Tag Archives: moving

Moving adventures: Strawberry margarita pie

2 May

This is one of my favorite pies, but I cheated more than usual this time, using stuff I had moved from St. Louis. Yes, I had all of this with me.

Strawberry Margarita Pie

1 package graham crackers, crushed
5 teaspoons butter, melted

1 pound frozen strawberries
1/4 cup lime juice
1 can (14 oz.) sweetened condensed milk
2 tablespoons tequila
2 tablespoons triple sec
1 container whipped topping

Crush the graham crackers. Mashing them with the bottom of the condensed milk can works pretty well. Combine with the melted butter, and press into the bottom of an 8×8 pan. Refrigerate.

Purée the frozen strawberries and lime juice. Add the condensed milk and booze until the mixture is smooth. Fold in the whipped topping. Pour over the pie crust and refrigerate uncovered for about four hours.

I’ve been known to add an extra tablespoon of tequila and triple sec. Because why not.

Moving adventures: No-bake peach crisp

25 Apr

Moving really is not fun. Moving when you don’t have a place lined up to move in to is less fun. So while I look for that place to move into, 98 percent of everything I own is in storage and I’m camped out at a hotel. (On the plus side: Maid service! Cable! Free wi-fi!)

Complicating this move: I had a freezer full of fruit, veggies and meat. After giving away some of it and borrowing freezer space from a friend in St. Louis, I still ended up with three coolers of fruit, veggies and meat for my trip to Norfolk, Va. All of that (thankfully) fit in the freezer of a standard refrigerator. On the plus side, this cuts down on the grocery and restaurant bills. On the down side, there are only so many days one wants to thaw and eat peaches or green beans. The hotel room has a cooktop; let the experiments begin.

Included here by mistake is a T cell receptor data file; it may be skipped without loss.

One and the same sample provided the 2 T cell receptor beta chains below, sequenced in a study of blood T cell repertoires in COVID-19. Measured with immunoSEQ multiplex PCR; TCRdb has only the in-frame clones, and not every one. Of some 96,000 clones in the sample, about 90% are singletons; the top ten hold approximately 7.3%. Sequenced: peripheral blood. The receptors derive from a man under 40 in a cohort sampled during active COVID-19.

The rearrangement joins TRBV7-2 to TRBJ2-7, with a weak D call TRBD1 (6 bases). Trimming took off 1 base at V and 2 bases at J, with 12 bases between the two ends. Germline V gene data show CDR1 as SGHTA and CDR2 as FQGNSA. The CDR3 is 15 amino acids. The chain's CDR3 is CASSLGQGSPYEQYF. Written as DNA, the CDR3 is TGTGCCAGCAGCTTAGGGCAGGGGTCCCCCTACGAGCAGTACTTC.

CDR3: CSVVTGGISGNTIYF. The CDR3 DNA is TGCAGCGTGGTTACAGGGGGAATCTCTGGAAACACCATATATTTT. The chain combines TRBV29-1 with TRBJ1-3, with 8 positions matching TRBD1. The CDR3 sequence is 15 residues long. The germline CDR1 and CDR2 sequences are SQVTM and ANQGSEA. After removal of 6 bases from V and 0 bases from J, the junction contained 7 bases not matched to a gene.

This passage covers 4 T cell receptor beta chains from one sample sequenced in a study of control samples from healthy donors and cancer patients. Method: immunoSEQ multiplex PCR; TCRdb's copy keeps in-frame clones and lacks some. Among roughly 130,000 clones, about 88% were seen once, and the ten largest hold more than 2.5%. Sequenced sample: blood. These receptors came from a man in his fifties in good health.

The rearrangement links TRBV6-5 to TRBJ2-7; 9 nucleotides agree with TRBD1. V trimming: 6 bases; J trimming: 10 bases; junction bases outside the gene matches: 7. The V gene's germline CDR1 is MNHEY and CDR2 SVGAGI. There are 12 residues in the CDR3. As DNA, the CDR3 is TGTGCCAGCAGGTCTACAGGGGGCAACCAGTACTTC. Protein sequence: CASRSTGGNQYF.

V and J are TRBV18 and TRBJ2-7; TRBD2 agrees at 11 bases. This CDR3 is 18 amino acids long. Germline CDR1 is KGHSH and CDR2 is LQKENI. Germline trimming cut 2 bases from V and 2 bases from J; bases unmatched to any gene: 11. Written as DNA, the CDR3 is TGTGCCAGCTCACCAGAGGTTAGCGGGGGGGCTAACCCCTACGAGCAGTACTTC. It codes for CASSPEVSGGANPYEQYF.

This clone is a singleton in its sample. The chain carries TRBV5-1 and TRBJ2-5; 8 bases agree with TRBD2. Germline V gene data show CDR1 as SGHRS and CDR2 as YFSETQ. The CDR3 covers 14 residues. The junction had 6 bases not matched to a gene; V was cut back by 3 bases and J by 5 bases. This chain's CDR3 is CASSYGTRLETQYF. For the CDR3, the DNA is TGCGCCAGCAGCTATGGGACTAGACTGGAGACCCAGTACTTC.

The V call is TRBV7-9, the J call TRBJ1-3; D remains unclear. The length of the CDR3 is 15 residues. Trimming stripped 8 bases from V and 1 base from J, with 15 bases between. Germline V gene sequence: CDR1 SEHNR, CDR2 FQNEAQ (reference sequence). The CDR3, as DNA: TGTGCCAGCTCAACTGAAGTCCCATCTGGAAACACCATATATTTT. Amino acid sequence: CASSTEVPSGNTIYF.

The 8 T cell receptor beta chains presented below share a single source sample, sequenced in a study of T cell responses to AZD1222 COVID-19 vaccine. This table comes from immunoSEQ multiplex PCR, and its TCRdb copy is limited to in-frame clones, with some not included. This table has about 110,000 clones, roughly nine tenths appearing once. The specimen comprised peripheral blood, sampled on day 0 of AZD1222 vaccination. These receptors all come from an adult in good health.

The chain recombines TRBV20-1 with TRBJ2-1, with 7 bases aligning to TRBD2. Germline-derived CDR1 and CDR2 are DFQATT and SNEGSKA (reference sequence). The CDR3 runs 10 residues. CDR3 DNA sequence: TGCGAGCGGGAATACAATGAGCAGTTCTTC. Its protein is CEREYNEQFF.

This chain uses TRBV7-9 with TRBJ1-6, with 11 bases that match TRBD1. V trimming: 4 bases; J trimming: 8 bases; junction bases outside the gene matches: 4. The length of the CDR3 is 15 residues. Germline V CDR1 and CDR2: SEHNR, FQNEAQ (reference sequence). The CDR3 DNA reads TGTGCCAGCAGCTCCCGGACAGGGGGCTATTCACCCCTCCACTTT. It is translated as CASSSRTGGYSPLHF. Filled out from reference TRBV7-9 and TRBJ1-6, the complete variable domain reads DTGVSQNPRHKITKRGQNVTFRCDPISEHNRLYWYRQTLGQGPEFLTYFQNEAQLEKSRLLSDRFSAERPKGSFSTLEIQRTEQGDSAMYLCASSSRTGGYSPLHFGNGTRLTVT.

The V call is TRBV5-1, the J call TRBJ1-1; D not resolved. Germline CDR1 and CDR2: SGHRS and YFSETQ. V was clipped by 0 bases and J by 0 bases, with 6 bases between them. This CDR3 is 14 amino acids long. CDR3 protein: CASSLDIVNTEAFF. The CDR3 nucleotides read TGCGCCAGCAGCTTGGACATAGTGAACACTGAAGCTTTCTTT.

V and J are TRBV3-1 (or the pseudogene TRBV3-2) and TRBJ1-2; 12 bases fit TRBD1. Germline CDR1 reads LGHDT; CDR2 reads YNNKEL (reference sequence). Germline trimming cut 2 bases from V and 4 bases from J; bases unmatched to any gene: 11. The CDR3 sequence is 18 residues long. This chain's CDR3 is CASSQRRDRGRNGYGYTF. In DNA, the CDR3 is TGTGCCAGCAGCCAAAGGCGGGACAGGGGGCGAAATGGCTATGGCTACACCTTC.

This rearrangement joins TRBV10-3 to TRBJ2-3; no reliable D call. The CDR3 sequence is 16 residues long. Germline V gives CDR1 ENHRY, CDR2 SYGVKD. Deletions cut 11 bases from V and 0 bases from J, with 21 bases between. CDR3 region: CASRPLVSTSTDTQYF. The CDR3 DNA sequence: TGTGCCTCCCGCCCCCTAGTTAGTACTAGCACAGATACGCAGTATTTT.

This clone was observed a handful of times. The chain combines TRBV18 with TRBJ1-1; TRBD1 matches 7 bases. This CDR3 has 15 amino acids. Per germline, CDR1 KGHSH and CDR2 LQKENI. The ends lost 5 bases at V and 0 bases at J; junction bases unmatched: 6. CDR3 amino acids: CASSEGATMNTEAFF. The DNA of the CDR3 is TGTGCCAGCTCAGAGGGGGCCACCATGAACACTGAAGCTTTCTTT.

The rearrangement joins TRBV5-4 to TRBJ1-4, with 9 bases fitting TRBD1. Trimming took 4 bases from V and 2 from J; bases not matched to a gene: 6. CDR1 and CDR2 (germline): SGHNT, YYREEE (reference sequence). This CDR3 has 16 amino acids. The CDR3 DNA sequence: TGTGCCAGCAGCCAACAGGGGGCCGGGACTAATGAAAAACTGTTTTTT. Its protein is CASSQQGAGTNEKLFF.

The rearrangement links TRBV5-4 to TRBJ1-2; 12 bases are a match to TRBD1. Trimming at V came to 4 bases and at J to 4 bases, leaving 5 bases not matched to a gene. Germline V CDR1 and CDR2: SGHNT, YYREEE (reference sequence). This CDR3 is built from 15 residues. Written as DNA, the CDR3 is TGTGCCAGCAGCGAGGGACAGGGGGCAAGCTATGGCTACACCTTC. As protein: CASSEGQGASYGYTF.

Up first: Let’s use up some of those peaches, and other things I brought with me.

No-Bake Peach Crisp

2 tablespoons butter
1/2 cup brown sugar
1 teaspoon cinnamon
1/4 teaspoon nutmeg
2 tablespoons whiskey
3/4 cup oatmeal

Note: If using fresh peaches, peel and slice three or four of them. I had previously sliced and froze peaches in quart bags; I used almost two of those bags. (I’d eaten a few peaches the night before from one of them.) Also: Every recipe is better with a bit of booze. Leave it out if you must.

Melt the butter in a saucepan or skillet over low heat. (A skillet will help give this more of a “crisp” finish. I only had a saucepan handy.) Add the sugar and spices. Add the peaches and whiskey, stirring frequently until the peaches are soft (not a problem if they’ve been frozen) and coated. (If using frozen peaches, let the peaches simmer for a bit and and the syrup will thicken.) Remove from heat and add the oatmeal. Serve with a little vanilla ice cream or whipped cream.

‘Congratulations on your baby girl’

19 Mar